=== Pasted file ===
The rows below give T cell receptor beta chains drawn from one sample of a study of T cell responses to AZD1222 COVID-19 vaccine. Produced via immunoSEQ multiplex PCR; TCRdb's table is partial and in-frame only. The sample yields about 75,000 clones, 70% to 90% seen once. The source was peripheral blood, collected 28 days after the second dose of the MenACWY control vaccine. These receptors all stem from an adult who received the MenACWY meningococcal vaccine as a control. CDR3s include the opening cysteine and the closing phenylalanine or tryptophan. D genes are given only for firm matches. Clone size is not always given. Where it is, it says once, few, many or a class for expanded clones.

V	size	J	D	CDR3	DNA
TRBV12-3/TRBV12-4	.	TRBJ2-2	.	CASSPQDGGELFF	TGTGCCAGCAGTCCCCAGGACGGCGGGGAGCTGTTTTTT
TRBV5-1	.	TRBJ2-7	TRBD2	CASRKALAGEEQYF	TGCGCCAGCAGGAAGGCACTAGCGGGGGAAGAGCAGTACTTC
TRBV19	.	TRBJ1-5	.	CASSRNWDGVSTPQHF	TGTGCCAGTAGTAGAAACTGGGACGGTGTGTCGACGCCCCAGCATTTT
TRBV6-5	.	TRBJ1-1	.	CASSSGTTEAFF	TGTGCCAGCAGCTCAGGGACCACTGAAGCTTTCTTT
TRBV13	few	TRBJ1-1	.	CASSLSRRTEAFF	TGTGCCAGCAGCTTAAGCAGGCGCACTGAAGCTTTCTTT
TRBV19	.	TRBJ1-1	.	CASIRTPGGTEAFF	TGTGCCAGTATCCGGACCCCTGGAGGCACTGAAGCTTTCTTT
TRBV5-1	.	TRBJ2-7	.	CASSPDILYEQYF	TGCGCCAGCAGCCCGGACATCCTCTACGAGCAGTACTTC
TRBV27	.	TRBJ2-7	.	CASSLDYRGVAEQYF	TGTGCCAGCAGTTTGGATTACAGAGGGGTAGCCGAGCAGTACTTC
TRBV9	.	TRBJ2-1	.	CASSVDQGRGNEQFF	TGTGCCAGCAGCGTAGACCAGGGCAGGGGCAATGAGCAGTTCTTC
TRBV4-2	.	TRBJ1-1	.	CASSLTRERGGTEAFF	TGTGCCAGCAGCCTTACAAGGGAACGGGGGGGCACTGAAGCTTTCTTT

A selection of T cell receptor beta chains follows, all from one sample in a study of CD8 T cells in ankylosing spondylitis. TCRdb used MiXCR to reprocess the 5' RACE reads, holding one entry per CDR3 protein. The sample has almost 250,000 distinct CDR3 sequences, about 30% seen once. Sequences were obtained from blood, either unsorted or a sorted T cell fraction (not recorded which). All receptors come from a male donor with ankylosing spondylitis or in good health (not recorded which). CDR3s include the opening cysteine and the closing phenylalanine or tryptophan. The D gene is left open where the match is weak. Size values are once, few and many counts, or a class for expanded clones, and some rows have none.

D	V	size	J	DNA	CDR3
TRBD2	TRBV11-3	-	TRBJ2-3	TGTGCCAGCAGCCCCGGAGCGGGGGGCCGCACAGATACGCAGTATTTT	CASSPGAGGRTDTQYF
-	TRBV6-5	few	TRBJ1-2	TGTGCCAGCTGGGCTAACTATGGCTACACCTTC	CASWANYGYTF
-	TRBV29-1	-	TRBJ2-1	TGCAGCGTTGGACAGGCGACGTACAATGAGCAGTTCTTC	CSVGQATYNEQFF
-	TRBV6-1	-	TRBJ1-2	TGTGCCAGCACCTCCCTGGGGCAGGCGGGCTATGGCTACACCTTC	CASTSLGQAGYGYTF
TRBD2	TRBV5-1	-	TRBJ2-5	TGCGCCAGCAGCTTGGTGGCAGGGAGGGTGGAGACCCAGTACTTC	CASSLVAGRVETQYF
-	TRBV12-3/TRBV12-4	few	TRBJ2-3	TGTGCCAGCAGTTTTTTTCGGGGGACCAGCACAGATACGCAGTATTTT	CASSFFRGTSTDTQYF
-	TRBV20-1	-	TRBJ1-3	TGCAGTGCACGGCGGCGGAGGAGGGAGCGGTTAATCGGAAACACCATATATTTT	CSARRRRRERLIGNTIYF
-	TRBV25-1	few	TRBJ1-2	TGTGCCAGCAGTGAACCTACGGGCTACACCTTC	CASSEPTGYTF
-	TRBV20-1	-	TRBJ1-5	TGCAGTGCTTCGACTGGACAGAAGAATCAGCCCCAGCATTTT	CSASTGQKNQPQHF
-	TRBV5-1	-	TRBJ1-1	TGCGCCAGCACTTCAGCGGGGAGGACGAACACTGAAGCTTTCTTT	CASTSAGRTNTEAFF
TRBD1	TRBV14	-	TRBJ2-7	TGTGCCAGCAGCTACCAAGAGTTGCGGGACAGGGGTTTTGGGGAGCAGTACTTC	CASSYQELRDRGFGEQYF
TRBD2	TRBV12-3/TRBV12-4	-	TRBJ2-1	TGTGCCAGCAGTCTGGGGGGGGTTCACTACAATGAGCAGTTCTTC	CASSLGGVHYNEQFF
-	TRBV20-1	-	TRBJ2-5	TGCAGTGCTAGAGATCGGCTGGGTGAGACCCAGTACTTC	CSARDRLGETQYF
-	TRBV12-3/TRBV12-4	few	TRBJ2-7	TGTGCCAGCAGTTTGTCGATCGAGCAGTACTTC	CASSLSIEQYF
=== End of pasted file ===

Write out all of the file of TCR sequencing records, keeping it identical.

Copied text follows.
The rows below give T cell receptor beta chains drawn from one sample of a study of T cell responses to AZD1222 COVID-19 vaccine. Produced via immunoSEQ multiplex PCR; TCRdb's table is partial and in-frame only. The sample yields about 75,000 clones, 70% to 90% seen once. The source was peripheral blood, collected 28 days after the second dose of the MenACWY control vaccine. These receptors all stem from an adult who received the MenACWY meningococcal vaccine as a control. CDR3s include the opening cysteine and the closing phenylalanine or tryptophan. D genes are given only for firm matches. Clone size is not always given. Where it is, it says once, few, many or a class for expanded clones.

V	size	J	D	CDR3	DNA
TRBV12-3/TRBV12-4	.	TRBJ2-2	.	CASSPQDGGELFF	TGTGCCAGCAGTCCCCAGGACGGCGGGGAGCTGTTTTTT
TRBV5-1	.	TRBJ2-7	TRBD2	CASRKALAGEEQYF	TGCGCCAGCAGGAAGGCACTAGCGGGGGAAGAGCAGTACTTC
TRBV19	.	TRBJ1-5	.	CASSRNWDGVSTPQHF	TGTGCCAGTAGTAGAAACTGGGACGGTGTGTCGACGCCCCAGCATTTT
TRBV6-5	.	TRBJ1-1	.	CASSSGTTEAFF	TGTGCCAGCAGCTCAGGGACCACTGAAGCTTTCTTT
TRBV13	few	TRBJ1-1	.	CASSLSRRTEAFF	TGTGCCAGCAGCTTAAGCAGGCGCACTGAAGCTTTCTTT
TRBV19	.	TRBJ1-1	.	CASIRTPGGTEAFF	TGTGCCAGTATCCGGACCCCTGGAGGCACTGAAGCTTTCTTT
TRBV5-1	.	TRBJ2-7	.	CASSPDILYEQYF	TGCGCCAGCAGCCCGGACATCCTCTACGAGCAGTACTTC
TRBV27	.	TRBJ2-7	.	CASSLDYRGVAEQYF	TGTGCCAGCAGTTTGGATTACAGAGGGGTAGCCGAGCAGTACTTC
TRBV9	.	TRBJ2-1	.	CASSVDQGRGNEQFF	TGTGCCAGCAGCGTAGACCAGGGCAGGGGCAATGAGCAGTTCTTC
TRBV4-2	.	TRBJ1-1	.	CASSLTRERGGTEAFF	TGTGCCAGCAGCCTTACAAGGGAACGGGGGGGCACTGAAGCTTTCTTT

A selection of T cell receptor beta chains follows, all from one sample in a study of CD8 T cells in ankylosing spondylitis. TCRdb used MiXCR to reprocess the 5' RACE reads, holding one entry per CDR3 protein. The sample has almost 250,000 distinct CDR3 sequences, about 30% seen once. Sequences were obtained from blood, either unsorted or a sorted T cell fraction (not recorded which). All receptors come from a male donor with ankylosing spondylitis or in good health (not recorded which). CDR3s include the opening cysteine and the closing phenylalanine or tryptophan. The D gene is left open where the match is weak. Size values are once, few and many counts, or a class for expanded clones, and some rows have none.

D	V	size	J	DNA	CDR3
TRBD2	TRBV11-3	-	TRBJ2-3	TGTGCCAGCAGCCCCGGAGCGGGGGGCCGCACAGATACGCAGTATTTT	CASSPGAGGRTDTQYF
-	TRBV6-5	few	TRBJ1-2	TGTGCCAGCTGGGCTAACTATGGCTACACCTTC	CASWANYGYTF
-	TRBV29-1	-	TRBJ2-1	TGCAGCGTTGGACAGGCGACGTACAATGAGCAGTTCTTC	CSVGQATYNEQFF
-	TRBV6-1	-	TRBJ1-2	TGTGCCAGCACCTCCCTGGGGCAGGCGGGCTATGGCTACACCTTC	CASTSLGQAGYGYTF
TRBD2	TRBV5-1	-	TRBJ2-5	TGCGCCAGCAGCTTGGTGGCAGGGAGGGTGGAGACCCAGTACTTC	CASSLVAGRVETQYF
-	TRBV12-3/TRBV12-4	few	TRBJ2-3	TGTGCCAGCAGTTTTTTTCGGGGGACCAGCACAGATACGCAGTATTTT	CASSFFRGTSTDTQYF
-	TRBV20-1	-	TRBJ1-3	TGCAGTGCACGGCGGCGGAGGAGGGAGCGGTTAATCGGAAACACCATATATTTT	CSARRRRRERLIGNTIYF
-	TRBV25-1	few	TRBJ1-2	TGTGCCAGCAGTGAACCTACGGGCTACACCTTC	CASSEPTGYTF
-	TRBV20-1	-	TRBJ1-5	TGCAGTGCTTCGACTGGACAGAAGAATCAGCCCCAGCATTTT	CSASTGQKNQPQHF
-	TRBV5-1	-	TRBJ1-1	TGCGCCAGCACTTCAGCGGGGAGGACGAACACTGAAGCTTTCTTT	CASTSAGRTNTEAFF
TRBD1	TRBV14	-	TRBJ2-7	TGTGCCAGCAGCTACCAAGAGTTGCGGGACAGGGGTTTTGGGGAGCAGTACTTC	CASSYQELRDRGFGEQYF
TRBD2	TRBV12-3/TRBV12-4	-	TRBJ2-1	TGTGCCAGCAGTCTGGGGGGGGTTCACTACAATGAGCAGTTCTTC	CASSLGGVHYNEQFF
-	TRBV20-1	-	TRBJ2-5	TGCAGTGCTAGAGATCGGCTGGGTGAGACCCAGTACTTC	CSARDRLGETQYF
-	TRBV12-3/TRBV12-4	few	TRBJ2-7	TGTGCCAGCAGTTTGTCGATCGAGCAGTACTTC	CASSLSIEQYF